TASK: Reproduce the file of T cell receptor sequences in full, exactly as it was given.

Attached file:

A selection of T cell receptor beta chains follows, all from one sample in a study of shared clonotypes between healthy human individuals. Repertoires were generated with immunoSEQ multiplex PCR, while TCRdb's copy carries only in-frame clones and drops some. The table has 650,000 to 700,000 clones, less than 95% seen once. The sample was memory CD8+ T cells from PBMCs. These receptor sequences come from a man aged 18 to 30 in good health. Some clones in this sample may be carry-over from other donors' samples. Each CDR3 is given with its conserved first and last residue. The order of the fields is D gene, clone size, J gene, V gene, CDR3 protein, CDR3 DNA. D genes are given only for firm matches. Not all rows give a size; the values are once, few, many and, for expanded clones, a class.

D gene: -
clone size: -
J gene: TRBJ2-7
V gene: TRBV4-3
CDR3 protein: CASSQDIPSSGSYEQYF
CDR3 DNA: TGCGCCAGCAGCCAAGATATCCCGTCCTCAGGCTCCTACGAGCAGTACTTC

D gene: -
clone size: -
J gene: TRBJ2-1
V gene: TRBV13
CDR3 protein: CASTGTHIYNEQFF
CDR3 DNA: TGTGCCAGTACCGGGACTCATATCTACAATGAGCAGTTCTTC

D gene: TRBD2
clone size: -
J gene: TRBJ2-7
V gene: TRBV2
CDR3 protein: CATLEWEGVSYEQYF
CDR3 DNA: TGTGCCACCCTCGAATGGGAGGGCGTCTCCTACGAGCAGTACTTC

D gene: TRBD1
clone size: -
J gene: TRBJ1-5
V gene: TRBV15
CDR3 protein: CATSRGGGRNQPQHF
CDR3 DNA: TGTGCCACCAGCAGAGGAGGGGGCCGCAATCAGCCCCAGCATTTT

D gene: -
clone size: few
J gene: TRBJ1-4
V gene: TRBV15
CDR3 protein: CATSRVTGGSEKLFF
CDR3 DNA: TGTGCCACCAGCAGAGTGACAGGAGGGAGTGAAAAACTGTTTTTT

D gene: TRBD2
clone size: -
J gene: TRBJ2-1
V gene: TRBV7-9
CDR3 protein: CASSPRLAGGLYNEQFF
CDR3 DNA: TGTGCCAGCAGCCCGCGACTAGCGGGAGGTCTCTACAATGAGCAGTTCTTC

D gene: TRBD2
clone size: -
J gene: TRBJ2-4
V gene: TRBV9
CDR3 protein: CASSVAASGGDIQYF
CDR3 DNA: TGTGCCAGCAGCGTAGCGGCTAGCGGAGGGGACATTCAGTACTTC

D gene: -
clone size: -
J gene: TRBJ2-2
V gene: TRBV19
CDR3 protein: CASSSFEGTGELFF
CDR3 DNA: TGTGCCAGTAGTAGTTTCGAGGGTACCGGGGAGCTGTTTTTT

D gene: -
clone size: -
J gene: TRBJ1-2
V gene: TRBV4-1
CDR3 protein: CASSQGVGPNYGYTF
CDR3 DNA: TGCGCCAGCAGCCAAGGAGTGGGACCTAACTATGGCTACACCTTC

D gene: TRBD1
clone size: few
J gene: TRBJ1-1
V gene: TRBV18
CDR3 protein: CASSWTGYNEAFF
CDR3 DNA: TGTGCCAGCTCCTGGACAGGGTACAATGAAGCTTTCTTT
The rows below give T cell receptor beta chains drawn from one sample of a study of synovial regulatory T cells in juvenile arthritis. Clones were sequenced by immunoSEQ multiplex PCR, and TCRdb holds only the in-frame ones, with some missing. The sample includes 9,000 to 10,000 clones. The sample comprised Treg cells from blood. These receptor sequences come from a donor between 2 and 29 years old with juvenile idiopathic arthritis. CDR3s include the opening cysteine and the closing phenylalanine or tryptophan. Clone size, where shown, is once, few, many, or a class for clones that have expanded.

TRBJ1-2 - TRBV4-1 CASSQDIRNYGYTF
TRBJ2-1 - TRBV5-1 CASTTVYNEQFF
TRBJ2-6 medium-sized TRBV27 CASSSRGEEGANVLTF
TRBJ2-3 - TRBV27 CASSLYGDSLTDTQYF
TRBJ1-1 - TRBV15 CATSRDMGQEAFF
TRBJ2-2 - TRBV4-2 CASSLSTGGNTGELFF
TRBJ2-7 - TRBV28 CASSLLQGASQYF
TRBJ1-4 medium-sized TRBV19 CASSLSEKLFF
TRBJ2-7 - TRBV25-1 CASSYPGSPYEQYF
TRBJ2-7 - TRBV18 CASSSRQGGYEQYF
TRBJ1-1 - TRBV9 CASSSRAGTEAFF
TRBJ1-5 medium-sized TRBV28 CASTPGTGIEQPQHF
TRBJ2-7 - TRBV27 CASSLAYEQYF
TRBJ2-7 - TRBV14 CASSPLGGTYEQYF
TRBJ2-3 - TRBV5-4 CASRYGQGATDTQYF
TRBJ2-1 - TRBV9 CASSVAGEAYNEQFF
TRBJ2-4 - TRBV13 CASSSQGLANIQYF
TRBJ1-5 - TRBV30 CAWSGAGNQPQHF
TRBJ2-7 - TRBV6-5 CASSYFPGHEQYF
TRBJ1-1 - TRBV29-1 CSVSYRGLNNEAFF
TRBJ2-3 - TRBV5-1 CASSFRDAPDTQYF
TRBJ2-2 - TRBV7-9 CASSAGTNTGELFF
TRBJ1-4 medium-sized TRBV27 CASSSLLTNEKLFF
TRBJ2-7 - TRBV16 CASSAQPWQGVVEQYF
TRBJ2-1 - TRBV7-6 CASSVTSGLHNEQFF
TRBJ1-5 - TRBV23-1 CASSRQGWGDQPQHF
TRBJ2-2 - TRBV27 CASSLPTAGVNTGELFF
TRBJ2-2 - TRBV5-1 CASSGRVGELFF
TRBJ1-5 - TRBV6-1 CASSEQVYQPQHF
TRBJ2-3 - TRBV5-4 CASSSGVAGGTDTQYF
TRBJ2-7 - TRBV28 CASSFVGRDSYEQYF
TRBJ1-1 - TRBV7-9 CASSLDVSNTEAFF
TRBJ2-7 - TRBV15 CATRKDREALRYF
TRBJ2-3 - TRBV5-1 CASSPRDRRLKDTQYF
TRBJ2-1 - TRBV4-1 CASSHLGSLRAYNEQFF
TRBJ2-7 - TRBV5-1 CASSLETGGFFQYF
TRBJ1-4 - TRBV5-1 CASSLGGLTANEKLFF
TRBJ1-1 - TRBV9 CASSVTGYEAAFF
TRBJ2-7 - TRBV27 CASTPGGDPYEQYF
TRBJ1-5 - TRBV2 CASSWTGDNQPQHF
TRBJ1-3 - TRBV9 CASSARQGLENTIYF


A selection of T cell receptor beta chains follows, all from one sample in a study of shared clonotypes between healthy human individuals. Repertoires were generated with immunoSEQ multiplex PCR, while TCRdb's copy carries only in-frame clones and drops some. The table has 650,000 to 700,000 clones, less than 95% seen once. The sample was memory CD8+ T cells from PBMCs. These receptor sequences come from a man aged 18 to 30 in good health. Some clones in this sample may be carry-over from other donors' samples. Each CDR3 is given with its conserved first and last residue. The order of the fields is D gene, clone size, J gene, V gene, CDR3 protein, CDR3 DNA. D genes are given only for firm matches. Not all rows give a size; the values are once, few, many and, for expanded clones, a class.

D gene: -
clone size: -
J gene: TRBJ2-7
V gene: TRBV4-3
CDR3 protein: CASSQDIPSSGSYEQYF
CDR3 DNA: TGCGCCAGCAGCCAAGATATCCCGTCCTCAGGCTCCTACGAGCAGTACTTC

D gene: -
clone size: -
J gene: TRBJ2-1
V gene: TRBV13
CDR3 protein: CASTGTHIYNEQFF
CDR3 DNA: TGTGCCAGTACCGGGACTCATATCTACAATGAGCAGTTCTTC

D gene: TRBD2
clone size: -
J gene: TRBJ2-7
V gene: TRBV2
CDR3 protein: CATLEWEGVSYEQYF
CDR3 DNA: TGTGCCACCCTCGAATGGGAGGGCGTCTCCTACGAGCAGTACTTC

D gene: TRBD1
clone size: -
J gene: TRBJ1-5
V gene: TRBV15
CDR3 protein: CATSRGGGRNQPQHF
CDR3 DNA: TGTGCCACCAGCAGAGGAGGGGGCCGCAATCAGCCCCAGCATTTT

D gene: -
clone size: few
J gene: TRBJ1-4
V gene: TRBV15
CDR3 protein: CATSRVTGGSEKLFF
CDR3 DNA: TGTGCCACCAGCAGAGTGACAGGAGGGAGTGAAAAACTGTTTTTT

D gene: TRBD2
clone size: -
J gene: TRBJ2-1
V gene: TRBV7-9
CDR3 protein: CASSPRLAGGLYNEQFF
CDR3 DNA: TGTGCCAGCAGCCCGCGACTAGCGGGAGGTCTCTACAATGAGCAGTTCTTC

D gene: TRBD2
clone size: -
J gene: TRBJ2-4
V gene: TRBV9
CDR3 protein: CASSVAASGGDIQYF
CDR3 DNA: TGTGCCAGCAGCGTAGCGGCTAGCGGAGGGGACATTCAGTACTTC

D gene: -
clone size: -
J gene: TRBJ2-2
V gene: TRBV19
CDR3 protein: CASSSFEGTGELFF
CDR3 DNA: TGTGCCAGTAGTAGTTTCGAGGGTACCGGGGAGCTGTTTTTT

D gene: -
clone size: -
J gene: TRBJ1-2
V gene: TRBV4-1
CDR3 protein: CASSQGVGPNYGYTF
CDR3 DNA: TGCGCCAGCAGCCAAGGAGTGGGACCTAACTATGGCTACACCTTC

D gene: TRBD1
clone size: few
J gene: TRBJ1-1
V gene: TRBV18
CDR3 protein: CASSWTGYNEAFF
CDR3 DNA: TGTGCCAGCTCCTGGACAGGGTACAATGAAGCTTTCTTT
The rows below give T cell receptor beta chains drawn from one sample of a study of synovial regulatory T cells in juvenile arthritis. Clones were sequenced by immunoSEQ multiplex PCR, and TCRdb holds only the in-frame ones, with some missing. The sample includes 9,000 to 10,000 clones. The sample comprised Treg cells from blood. These receptor sequences come from a donor between 2 and 29 years old with juvenile idiopathic arthritis. CDR3s include the opening cysteine and the closing phenylalanine or tryptophan. Clone size, where shown, is once, few, many, or a class for clones that have expanded.

TRBJ1-2 - TRBV4-1 CASSQDIRNYGYTF
TRBJ2-1 - TRBV5-1 CASTTVYNEQFF
TRBJ2-6 medium-sized TRBV27 CASSSRGEEGANVLTF
TRBJ2-3 - TRBV27 CASSLYGDSLTDTQYF
TRBJ1-1 - TRBV15 CATSRDMGQEAFF
TRBJ2-2 - TRBV4-2 CASSLSTGGNTGELFF
TRBJ2-7 - TRBV28 CASSLLQGASQYF
TRBJ1-4 medium-sized TRBV19 CASSLSEKLFF
TRBJ2-7 - TRBV25-1 CASSYPGSPYEQYF
TRBJ2-7 - TRBV18 CASSSRQGGYEQYF
TRBJ1-1 - TRBV9 CASSSRAGTEAFF
TRBJ1-5 medium-sized TRBV28 CASTPGTGIEQPQHF
TRBJ2-7 - TRBV27 CASSLAYEQYF
TRBJ2-7 - TRBV14 CASSPLGGTYEQYF
TRBJ2-3 - TRBV5-4 CASRYGQGATDTQYF
TRBJ2-1 - TRBV9 CASSVAGEAYNEQFF
TRBJ2-4 - TRBV13 CASSSQGLANIQYF
TRBJ1-5 - TRBV30 CAWSGAGNQPQHF
TRBJ2-7 - TRBV6-5 CASSYFPGHEQYF
TRBJ1-1 - TRBV29-1 CSVSYRGLNNEAFF
TRBJ2-3 - TRBV5-1 CASSFRDAPDTQYF
TRBJ2-2 - TRBV7-9 CASSAGTNTGELFF
TRBJ1-4 medium-sized TRBV27 CASSSLLTNEKLFF
TRBJ2-7 - TRBV16 CASSAQPWQGVVEQYF
TRBJ2-1 - TRBV7-6 CASSVTSGLHNEQFF
TRBJ1-5 - TRBV23-1 CASSRQGWGDQPQHF
TRBJ2-2 - TRBV27 CASSLPTAGVNTGELFF
TRBJ2-2 - TRBV5-1 CASSGRVGELFF
TRBJ1-5 - TRBV6-1 CASSEQVYQPQHF
TRBJ2-3 - TRBV5-4 CASSSGVAGGTDTQYF
TRBJ2-7 - TRBV28 CASSFVGRDSYEQYF
TRBJ1-1 - TRBV7-9 CASSLDVSNTEAFF
TRBJ2-7 - TRBV15 CATRKDREALRYF
TRBJ2-3 - TRBV5-1 CASSPRDRRLKDTQYF
TRBJ2-1 - TRBV4-1 CASSHLGSLRAYNEQFF
TRBJ2-7 - TRBV5-1 CASSLETGGFFQYF
TRBJ1-4 - TRBV5-1 CASSLGGLTANEKLFF
TRBJ1-1 - TRBV9 CASSVTGYEAAFF
TRBJ2-7 - TRBV27 CASTPGGDPYEQYF
TRBJ1-5 - TRBV2 CASSWTGDNQPQHF
TRBJ1-3 - TRBV9 CASSARQGLENTIYF